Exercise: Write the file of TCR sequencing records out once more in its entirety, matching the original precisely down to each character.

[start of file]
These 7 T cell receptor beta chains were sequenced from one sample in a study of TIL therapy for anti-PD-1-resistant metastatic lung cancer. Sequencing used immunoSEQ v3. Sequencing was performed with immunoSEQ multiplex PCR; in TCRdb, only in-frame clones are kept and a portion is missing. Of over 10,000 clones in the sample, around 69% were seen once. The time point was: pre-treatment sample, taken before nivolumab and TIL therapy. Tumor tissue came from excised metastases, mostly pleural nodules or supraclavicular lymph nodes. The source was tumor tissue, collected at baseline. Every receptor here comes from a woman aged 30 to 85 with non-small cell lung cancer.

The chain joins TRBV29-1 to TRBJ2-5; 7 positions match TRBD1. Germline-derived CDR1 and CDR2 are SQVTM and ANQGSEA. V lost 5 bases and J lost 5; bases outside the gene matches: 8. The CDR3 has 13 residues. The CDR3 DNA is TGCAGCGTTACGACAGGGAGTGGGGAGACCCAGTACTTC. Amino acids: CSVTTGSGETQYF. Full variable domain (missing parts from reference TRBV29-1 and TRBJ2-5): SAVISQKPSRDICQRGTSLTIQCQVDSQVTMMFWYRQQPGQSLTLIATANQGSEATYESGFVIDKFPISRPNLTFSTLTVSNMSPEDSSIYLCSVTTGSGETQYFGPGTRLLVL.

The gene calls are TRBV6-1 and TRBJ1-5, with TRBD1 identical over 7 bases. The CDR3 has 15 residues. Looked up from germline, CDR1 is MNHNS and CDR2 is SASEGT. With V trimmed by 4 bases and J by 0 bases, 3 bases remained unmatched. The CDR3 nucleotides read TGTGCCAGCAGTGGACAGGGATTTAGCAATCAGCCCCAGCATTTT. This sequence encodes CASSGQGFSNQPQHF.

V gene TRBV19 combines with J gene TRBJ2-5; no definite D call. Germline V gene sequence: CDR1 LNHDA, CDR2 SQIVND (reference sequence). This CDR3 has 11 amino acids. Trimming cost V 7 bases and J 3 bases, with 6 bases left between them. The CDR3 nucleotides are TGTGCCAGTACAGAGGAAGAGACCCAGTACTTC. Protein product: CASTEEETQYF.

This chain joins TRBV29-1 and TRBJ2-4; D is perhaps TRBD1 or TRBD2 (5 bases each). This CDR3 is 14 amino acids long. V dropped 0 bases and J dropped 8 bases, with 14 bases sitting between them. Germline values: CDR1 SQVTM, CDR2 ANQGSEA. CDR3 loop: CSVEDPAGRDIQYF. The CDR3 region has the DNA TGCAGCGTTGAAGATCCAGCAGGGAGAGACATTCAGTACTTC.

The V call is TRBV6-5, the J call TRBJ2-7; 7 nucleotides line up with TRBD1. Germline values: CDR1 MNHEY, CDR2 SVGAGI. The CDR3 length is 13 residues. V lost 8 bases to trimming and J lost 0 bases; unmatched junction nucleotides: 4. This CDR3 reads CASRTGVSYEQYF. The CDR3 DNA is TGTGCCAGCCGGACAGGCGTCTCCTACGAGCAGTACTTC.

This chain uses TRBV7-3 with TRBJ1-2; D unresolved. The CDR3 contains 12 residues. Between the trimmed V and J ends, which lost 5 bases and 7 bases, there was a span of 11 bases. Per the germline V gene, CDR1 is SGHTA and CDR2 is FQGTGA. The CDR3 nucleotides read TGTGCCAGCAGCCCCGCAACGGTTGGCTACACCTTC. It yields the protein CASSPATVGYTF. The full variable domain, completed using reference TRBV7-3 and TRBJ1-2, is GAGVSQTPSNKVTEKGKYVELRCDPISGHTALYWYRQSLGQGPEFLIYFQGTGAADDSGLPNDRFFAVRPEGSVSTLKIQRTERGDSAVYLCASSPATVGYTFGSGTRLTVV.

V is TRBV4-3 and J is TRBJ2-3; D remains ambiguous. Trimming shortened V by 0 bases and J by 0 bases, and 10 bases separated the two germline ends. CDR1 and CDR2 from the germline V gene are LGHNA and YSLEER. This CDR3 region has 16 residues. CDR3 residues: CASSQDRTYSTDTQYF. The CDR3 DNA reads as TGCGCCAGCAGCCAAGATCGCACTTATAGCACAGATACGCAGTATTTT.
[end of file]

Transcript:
These 7 T cell receptor beta chains were sequenced from one sample in a study of TIL therapy for anti-PD-1-resistant metastatic lung cancer. Sequencing used immunoSEQ v3. Sequencing was performed with immunoSEQ multiplex PCR; in TCRdb, only in-frame clones are kept and a portion is missing. Of over 10,000 clones in the sample, around 69% were seen once. The time point was: pre-treatment sample, taken before nivolumab and TIL therapy. Tumor tissue came from excised metastases, mostly pleural nodules or supraclavicular lymph nodes. The source was tumor tissue, collected at baseline. Every receptor here comes from a woman aged 30 to 85 with non-small cell lung cancer.

The chain joins TRBV29-1 to TRBJ2-5; 7 positions match TRBD1. Germline-derived CDR1 and CDR2 are SQVTM and ANQGSEA. V lost 5 bases and J lost 5; bases outside the gene matches: 8. The CDR3 has 13 residues. The CDR3 DNA is TGCAGCGTTACGACAGGGAGTGGGGAGACCCAGTACTTC. Amino acids: CSVTTGSGETQYF. Full variable domain (missing parts from reference TRBV29-1 and TRBJ2-5): SAVISQKPSRDICQRGTSLTIQCQVDSQVTMMFWYRQQPGQSLTLIATANQGSEATYESGFVIDKFPISRPNLTFSTLTVSNMSPEDSSIYLCSVTTGSGETQYFGPGTRLLVL.

The gene calls are TRBV6-1 and TRBJ1-5, with TRBD1 identical over 7 bases. The CDR3 has 15 residues. Looked up from germline, CDR1 is MNHNS and CDR2 is SASEGT. With V trimmed by 4 bases and J by 0 bases, 3 bases remained unmatched. The CDR3 nucleotides read TGTGCCAGCAGTGGACAGGGATTTAGCAATCAGCCCCAGCATTTT. This sequence encodes CASSGQGFSNQPQHF.

V gene TRBV19 combines with J gene TRBJ2-5; no definite D call. Germline V gene sequence: CDR1 LNHDA, CDR2 SQIVND (reference sequence). This CDR3 has 11 amino acids. Trimming cost V 7 bases and J 3 bases, with 6 bases left between them. The CDR3 nucleotides are TGTGCCAGTACAGAGGAAGAGACCCAGTACTTC. Protein product: CASTEEETQYF.

This chain joins TRBV29-1 and TRBJ2-4; D is perhaps TRBD1 or TRBD2 (5 bases each). This CDR3 is 14 amino acids long. V dropped 0 bases and J dropped 8 bases, with 14 bases sitting between them. Germline values: CDR1 SQVTM, CDR2 ANQGSEA. CDR3 loop: CSVEDPAGRDIQYF. The CDR3 region has the DNA TGCAGCGTTGAAGATCCAGCAGGGAGAGACATTCAGTACTTC.

The V call is TRBV6-5, the J call TRBJ2-7; 7 nucleotides line up with TRBD1. Germline values: CDR1 MNHEY, CDR2 SVGAGI. The CDR3 length is 13 residues. V lost 8 bases to trimming and J lost 0 bases; unmatched junction nucleotides: 4. This CDR3 reads CASRTGVSYEQYF. The CDR3 DNA is TGTGCCAGCCGGACAGGCGTCTCCTACGAGCAGTACTTC.

This chain uses TRBV7-3 with TRBJ1-2; D unresolved. The CDR3 contains 12 residues. Between the trimmed V and J ends, which lost 5 bases and 7 bases, there was a span of 11 bases. Per the germline V gene, CDR1 is SGHTA and CDR2 is FQGTGA. The CDR3 nucleotides read TGTGCCAGCAGCCCCGCAACGGTTGGCTACACCTTC. It yields the protein CASSPATVGYTF. The full variable domain, completed using reference TRBV7-3 and TRBJ1-2, is GAGVSQTPSNKVTEKGKYVELRCDPISGHTALYWYRQSLGQGPEFLIYFQGTGAADDSGLPNDRFFAVRPEGSVSTLKIQRTERGDSAVYLCASSPATVGYTFGSGTRLTVV.

V is TRBV4-3 and J is TRBJ2-3; D remains ambiguous. Trimming shortened V by 0 bases and J by 0 bases, and 10 bases separated the two germline ends. CDR1 and CDR2 from the germline V gene are LGHNA and YSLEER. This CDR3 region has 16 residues. CDR3 residues: CASSQDRTYSTDTQYF. The CDR3 DNA reads as TGCGCCAGCAGCCAAGATCGCACTTATAGCACAGATACGCAGTATTTT.